Unsure if she will stay or retire
Has a plan for civilian life
Planning to transition:
Juanita aims to maintain a general post-military plan she created before joining the military.
Finding support: While in service, Juanita seeks out reliable resources and information about how to add actionable steps toward achieving her educational and career goals but struggles to set aside time for future planning.
Accessing resources: Juanita knows resources are available but is unsure where to start or how to translate her plans into specific actions and doesn't have time in service to navigate and plan.
“The best way to describe the checklist [the military provides when you’re out processing] is a scavenger hunt. You have to turn in a bunch of paperwork, but it doesn’t give a lot of helpful information.”
Pain Point
Lack of dedicated time
Service members are overloaded with information over a compressed timeframe that often prevents understanding and action. A Commander or Supervisor has an outsized influence on whether the Service member is granted the time, space, and acceptance to pursue their personal career transition.

Kari
Joined the military young without a plan for what's after
Military culture is not a good fit
Will need to start from scratch in civilian life
Planning to transition:
Kari has a general idea of what life outside the military looks like, but has been more focused on making it to her end date rather than career planning for life after service.
Finding support: Kari will need housing and financial support from family and friends after transitioning, since she doesn’t have a specific plan for civilian life.
Accessing resources: Because of her experience during her time in the military, Kari is hesitant to remain too connected, and is wary of VA resources.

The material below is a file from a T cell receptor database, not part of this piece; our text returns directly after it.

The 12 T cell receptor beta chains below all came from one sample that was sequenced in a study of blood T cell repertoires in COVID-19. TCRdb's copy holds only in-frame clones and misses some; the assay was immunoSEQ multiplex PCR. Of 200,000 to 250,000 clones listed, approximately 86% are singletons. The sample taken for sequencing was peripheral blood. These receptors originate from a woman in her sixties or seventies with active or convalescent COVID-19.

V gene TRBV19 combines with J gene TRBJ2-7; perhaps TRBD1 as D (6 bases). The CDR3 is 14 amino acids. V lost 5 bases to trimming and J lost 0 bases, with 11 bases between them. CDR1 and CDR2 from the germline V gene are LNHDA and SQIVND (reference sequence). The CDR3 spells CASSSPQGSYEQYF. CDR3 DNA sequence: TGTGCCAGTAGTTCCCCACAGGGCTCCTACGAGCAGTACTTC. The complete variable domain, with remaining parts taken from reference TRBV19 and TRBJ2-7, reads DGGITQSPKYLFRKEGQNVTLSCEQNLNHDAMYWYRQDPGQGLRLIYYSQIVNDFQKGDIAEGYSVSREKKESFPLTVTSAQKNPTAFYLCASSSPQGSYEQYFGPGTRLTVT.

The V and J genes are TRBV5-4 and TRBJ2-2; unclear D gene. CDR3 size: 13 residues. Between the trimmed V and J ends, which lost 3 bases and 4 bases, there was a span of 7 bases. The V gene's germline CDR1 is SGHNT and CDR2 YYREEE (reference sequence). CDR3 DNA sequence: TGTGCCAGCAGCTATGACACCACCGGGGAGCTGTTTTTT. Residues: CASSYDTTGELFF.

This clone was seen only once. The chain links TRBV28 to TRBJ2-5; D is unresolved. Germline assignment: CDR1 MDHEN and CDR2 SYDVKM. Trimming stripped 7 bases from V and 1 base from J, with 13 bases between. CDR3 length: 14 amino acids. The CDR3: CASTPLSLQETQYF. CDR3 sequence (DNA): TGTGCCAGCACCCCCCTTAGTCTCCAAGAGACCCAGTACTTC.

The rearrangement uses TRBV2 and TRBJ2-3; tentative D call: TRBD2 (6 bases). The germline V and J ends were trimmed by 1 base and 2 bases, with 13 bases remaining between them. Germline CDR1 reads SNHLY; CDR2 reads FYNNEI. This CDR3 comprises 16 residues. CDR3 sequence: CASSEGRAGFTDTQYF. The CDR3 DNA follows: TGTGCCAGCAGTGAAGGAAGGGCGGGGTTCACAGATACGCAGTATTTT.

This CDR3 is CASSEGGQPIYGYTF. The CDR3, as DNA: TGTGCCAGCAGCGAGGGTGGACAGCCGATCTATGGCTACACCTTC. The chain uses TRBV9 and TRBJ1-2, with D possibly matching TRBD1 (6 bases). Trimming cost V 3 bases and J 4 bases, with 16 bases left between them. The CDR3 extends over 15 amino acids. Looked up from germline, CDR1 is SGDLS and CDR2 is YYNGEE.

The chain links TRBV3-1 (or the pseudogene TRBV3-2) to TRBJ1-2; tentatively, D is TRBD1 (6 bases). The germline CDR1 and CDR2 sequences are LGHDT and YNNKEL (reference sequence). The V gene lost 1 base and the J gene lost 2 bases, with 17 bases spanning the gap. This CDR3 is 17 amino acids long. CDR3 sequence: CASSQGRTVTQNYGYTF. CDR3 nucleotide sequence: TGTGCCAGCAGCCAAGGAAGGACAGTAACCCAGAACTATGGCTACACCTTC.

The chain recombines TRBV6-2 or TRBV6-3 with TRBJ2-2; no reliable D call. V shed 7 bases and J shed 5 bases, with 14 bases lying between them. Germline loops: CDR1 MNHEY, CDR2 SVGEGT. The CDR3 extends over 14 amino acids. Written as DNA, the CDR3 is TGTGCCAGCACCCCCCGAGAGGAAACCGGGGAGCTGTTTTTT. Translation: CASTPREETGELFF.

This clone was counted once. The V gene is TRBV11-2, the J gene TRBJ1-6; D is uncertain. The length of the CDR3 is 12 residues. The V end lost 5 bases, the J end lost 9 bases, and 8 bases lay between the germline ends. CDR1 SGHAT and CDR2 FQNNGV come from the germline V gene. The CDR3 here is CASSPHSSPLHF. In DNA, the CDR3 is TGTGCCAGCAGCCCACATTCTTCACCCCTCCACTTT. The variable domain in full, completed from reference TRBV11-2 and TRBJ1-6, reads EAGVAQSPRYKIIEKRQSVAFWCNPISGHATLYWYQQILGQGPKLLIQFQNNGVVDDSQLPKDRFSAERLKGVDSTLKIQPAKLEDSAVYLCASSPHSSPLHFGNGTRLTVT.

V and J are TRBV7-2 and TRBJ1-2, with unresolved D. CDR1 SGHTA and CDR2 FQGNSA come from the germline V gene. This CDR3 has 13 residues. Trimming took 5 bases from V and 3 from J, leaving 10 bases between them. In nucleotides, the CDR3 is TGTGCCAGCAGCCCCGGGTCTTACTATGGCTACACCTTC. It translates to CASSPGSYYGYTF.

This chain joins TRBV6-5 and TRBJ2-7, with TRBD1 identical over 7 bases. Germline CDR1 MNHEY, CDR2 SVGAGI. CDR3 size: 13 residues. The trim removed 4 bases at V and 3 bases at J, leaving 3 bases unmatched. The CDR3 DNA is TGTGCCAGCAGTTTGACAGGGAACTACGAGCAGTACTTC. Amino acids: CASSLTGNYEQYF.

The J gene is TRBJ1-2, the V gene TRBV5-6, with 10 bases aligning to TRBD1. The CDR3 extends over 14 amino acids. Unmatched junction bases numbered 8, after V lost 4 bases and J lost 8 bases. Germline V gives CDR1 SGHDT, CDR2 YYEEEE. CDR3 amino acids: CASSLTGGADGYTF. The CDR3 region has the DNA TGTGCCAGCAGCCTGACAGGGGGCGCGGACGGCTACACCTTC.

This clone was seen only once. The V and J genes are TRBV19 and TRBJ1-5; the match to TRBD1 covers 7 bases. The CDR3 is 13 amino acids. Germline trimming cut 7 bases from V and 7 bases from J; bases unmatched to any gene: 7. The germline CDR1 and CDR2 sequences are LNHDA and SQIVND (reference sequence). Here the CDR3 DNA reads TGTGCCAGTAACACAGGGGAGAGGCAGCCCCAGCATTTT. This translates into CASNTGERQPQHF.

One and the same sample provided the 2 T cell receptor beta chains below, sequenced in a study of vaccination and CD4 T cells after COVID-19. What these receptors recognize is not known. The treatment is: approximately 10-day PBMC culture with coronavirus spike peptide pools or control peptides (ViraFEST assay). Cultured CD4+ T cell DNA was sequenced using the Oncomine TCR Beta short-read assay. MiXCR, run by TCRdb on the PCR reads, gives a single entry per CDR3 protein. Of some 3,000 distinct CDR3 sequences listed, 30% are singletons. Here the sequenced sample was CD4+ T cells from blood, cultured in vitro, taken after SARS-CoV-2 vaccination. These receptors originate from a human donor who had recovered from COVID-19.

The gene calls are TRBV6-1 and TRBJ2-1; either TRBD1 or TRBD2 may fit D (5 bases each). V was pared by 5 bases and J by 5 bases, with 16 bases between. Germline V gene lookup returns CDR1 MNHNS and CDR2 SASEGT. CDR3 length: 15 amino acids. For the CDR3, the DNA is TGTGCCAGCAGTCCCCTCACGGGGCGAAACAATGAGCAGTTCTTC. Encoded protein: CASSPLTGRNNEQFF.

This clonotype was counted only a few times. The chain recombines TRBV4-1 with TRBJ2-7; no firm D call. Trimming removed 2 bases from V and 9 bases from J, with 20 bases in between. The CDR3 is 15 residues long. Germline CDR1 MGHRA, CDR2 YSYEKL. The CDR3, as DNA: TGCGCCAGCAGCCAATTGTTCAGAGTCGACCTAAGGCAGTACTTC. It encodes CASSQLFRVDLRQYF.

“Well, I mean, I was at the end of my rope. I couldn’t go any further.”
Pain Point
Frustration with connection to service
For those Service members that had bad experiences with their command, role, or environments during their service; and those that may even feel judgement from leaders or their peers upon a decision to separate, a focus on “getting out” can increase hesitancy to even plan for or stay connected with programs that could help.

 

Overall, the team spoke with 200 people through interviews as well as site visits to military installations.

The team spoke with:

  • 50 recently separated Veterans
  • 71 transitioning Service members
  • 10 family members
  • 69 individuals from the Department of Defense, Department of Labor, Department of Veterans Affairs, and community subject matter experts

Discovery insights

Framing for collective thinking about customer pain points

How might we provide a transparent transition process that focuses on the future success of the transitioning Service member?

How might we help transitioning Service members approach social reintegration in a genuine and dedicated way before and after separation?

How might we provide equitable, relevant, and high-quality individualized guidance and clear instructions available throughout the transition process?

How might we consider opportunities to improve existing military resources that ease the Service members’ reintegration post-separation?

Next steps

Teams are currently working on identifying and scoping projects to move into the design phase. Please check back on this page in the coming months for updates.

Project Documentation

Agency collaborators

  • General Services Administration
  • Department of Labor
  • Department of Housing and Urban Development
  • Office of Management and Budget
  • Department of Education
  • Department of Defense
  • Department of Veterans Affairs
  • Office of Personnel Management
  • Small Business Administration